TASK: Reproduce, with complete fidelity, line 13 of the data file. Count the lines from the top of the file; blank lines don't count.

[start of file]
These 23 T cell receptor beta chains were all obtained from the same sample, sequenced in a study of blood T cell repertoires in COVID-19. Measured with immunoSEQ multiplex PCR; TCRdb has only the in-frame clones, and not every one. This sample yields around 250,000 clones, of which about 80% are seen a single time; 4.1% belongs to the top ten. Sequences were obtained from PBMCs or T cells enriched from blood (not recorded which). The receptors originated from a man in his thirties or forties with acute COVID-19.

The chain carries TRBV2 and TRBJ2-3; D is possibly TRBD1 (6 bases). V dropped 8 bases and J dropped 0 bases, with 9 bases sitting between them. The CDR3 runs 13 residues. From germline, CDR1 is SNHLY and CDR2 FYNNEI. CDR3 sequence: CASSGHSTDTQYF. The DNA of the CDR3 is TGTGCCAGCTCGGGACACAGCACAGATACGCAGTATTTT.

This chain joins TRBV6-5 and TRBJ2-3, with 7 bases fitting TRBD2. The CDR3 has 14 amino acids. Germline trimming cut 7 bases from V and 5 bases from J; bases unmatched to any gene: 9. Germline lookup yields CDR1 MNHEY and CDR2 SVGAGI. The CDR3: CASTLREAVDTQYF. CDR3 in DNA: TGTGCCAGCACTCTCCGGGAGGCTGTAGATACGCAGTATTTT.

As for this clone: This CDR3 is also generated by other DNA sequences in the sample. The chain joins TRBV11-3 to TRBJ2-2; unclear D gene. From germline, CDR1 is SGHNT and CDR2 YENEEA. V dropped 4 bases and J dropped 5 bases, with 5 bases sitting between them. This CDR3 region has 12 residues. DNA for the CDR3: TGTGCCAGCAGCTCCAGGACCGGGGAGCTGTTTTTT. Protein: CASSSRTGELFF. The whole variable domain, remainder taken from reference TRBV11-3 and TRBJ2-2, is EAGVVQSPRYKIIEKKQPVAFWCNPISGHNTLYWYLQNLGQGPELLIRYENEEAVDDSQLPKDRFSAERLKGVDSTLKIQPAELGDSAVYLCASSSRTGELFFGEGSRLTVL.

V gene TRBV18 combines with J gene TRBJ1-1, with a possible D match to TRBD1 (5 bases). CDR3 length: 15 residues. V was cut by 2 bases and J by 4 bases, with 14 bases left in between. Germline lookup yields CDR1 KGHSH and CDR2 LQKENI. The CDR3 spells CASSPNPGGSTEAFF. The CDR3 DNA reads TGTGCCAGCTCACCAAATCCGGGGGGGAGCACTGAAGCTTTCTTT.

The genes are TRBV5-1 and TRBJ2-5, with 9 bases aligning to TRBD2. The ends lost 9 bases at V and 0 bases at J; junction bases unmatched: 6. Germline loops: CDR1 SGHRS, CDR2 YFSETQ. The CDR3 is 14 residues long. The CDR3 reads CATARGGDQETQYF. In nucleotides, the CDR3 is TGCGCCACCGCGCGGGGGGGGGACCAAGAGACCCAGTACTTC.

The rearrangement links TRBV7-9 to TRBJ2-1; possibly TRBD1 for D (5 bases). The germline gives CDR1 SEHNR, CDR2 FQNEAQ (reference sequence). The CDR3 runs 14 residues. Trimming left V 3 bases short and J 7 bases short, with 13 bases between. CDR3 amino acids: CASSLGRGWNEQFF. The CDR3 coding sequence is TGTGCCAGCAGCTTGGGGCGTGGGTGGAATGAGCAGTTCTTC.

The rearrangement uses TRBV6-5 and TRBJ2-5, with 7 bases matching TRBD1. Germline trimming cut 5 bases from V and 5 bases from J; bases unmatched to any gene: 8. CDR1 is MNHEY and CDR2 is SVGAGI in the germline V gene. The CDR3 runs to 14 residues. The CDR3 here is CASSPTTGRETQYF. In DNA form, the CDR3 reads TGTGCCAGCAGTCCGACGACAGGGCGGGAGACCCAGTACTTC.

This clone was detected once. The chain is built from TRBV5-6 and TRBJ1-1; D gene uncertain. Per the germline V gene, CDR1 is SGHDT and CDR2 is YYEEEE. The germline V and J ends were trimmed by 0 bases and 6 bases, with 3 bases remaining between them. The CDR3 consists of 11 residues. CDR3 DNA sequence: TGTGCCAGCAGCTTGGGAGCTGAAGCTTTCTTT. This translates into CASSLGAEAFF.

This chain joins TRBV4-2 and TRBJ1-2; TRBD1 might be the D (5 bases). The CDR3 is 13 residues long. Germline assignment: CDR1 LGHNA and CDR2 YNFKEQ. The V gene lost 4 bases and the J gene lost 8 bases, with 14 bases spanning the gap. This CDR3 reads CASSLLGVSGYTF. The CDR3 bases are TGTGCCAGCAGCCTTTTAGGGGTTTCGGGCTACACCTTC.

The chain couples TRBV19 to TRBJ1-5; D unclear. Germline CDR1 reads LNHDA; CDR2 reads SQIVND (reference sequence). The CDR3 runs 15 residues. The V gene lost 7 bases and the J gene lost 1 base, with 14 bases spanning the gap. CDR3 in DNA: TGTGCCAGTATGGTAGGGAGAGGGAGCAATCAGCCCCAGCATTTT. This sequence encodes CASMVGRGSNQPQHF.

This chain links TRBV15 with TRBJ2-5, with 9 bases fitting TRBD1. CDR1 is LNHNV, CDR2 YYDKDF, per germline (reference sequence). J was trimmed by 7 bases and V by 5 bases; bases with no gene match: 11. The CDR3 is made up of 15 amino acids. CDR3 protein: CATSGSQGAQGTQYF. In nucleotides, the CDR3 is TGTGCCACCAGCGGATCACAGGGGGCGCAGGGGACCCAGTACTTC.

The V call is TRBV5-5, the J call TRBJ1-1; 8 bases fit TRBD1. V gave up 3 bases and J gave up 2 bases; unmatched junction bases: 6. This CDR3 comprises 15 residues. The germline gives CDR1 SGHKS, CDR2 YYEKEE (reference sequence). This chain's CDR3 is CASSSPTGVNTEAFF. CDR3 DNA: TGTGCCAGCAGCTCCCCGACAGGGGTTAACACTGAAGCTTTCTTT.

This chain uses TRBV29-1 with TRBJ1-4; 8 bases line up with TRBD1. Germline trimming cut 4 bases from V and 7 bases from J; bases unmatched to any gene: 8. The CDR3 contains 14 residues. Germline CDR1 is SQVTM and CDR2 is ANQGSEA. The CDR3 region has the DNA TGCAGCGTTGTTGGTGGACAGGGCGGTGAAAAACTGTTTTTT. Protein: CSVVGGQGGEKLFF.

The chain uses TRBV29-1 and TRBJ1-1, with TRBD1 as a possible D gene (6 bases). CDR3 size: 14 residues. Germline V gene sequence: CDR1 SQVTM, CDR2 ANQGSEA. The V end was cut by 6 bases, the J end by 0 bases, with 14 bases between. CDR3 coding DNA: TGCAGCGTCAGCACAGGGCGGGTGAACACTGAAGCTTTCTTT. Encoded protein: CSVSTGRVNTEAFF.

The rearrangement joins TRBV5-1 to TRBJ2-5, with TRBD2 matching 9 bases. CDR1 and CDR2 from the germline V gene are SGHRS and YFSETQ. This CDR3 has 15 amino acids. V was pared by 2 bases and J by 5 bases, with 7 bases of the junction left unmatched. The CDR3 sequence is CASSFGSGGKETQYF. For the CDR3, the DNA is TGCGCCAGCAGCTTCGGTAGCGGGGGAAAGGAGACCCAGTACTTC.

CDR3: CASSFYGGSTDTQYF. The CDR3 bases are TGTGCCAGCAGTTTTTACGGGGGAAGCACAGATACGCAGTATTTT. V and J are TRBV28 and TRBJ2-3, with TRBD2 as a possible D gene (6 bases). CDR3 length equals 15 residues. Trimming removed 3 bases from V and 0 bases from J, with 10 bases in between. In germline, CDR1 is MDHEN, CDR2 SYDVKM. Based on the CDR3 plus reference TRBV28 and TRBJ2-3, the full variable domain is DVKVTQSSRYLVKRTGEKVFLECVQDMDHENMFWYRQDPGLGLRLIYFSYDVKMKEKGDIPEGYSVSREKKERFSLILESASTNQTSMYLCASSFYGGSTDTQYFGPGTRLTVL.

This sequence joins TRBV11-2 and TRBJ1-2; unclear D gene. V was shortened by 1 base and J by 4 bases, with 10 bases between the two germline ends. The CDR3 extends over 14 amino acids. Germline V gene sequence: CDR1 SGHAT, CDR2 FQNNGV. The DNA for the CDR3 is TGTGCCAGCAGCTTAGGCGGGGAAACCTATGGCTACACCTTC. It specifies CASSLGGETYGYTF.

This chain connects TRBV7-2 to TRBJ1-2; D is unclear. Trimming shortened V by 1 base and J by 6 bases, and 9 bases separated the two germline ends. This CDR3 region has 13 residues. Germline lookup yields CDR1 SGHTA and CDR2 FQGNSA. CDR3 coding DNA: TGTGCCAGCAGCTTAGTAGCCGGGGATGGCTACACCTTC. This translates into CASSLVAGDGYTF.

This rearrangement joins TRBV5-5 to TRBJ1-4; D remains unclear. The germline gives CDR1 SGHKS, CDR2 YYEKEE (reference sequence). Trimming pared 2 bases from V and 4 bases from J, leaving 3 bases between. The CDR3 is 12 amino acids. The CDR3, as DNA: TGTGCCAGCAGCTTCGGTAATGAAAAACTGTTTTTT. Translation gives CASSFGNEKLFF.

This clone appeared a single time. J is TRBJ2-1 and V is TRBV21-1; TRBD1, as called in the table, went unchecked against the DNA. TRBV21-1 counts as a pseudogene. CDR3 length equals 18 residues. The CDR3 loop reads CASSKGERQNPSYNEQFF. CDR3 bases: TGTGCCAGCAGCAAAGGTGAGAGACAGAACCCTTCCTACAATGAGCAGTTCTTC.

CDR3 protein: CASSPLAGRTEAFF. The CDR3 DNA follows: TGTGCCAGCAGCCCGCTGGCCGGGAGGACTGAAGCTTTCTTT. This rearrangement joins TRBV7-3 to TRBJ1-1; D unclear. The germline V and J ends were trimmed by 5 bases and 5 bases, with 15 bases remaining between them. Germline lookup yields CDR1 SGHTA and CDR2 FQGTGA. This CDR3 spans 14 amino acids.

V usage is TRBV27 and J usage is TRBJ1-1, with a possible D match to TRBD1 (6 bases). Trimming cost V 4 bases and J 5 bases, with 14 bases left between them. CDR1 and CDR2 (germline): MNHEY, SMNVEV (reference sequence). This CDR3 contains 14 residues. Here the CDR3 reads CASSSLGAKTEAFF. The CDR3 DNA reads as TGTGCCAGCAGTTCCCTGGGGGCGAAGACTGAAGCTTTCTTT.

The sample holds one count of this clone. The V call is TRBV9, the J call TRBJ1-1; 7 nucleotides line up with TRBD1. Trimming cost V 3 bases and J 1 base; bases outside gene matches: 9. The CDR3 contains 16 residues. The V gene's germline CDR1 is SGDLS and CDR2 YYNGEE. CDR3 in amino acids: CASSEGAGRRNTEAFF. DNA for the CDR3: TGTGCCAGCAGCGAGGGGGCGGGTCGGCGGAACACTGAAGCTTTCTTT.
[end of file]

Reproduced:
The V call is TRBV5-5, the J call TRBJ1-1; 8 bases fit TRBD1. V gave up 3 bases and J gave up 2 bases; unmatched junction bases: 6. This CDR3 comprises 15 residues. The germline gives CDR1 SGHKS, CDR2 YYEKEE (reference sequence). This chain's CDR3 is CASSSPTGVNTEAFF. CDR3 DNA: TGTGCCAGCAGCTCCCCGACAGGGGTTAACACTGAAGCTTTCTTT.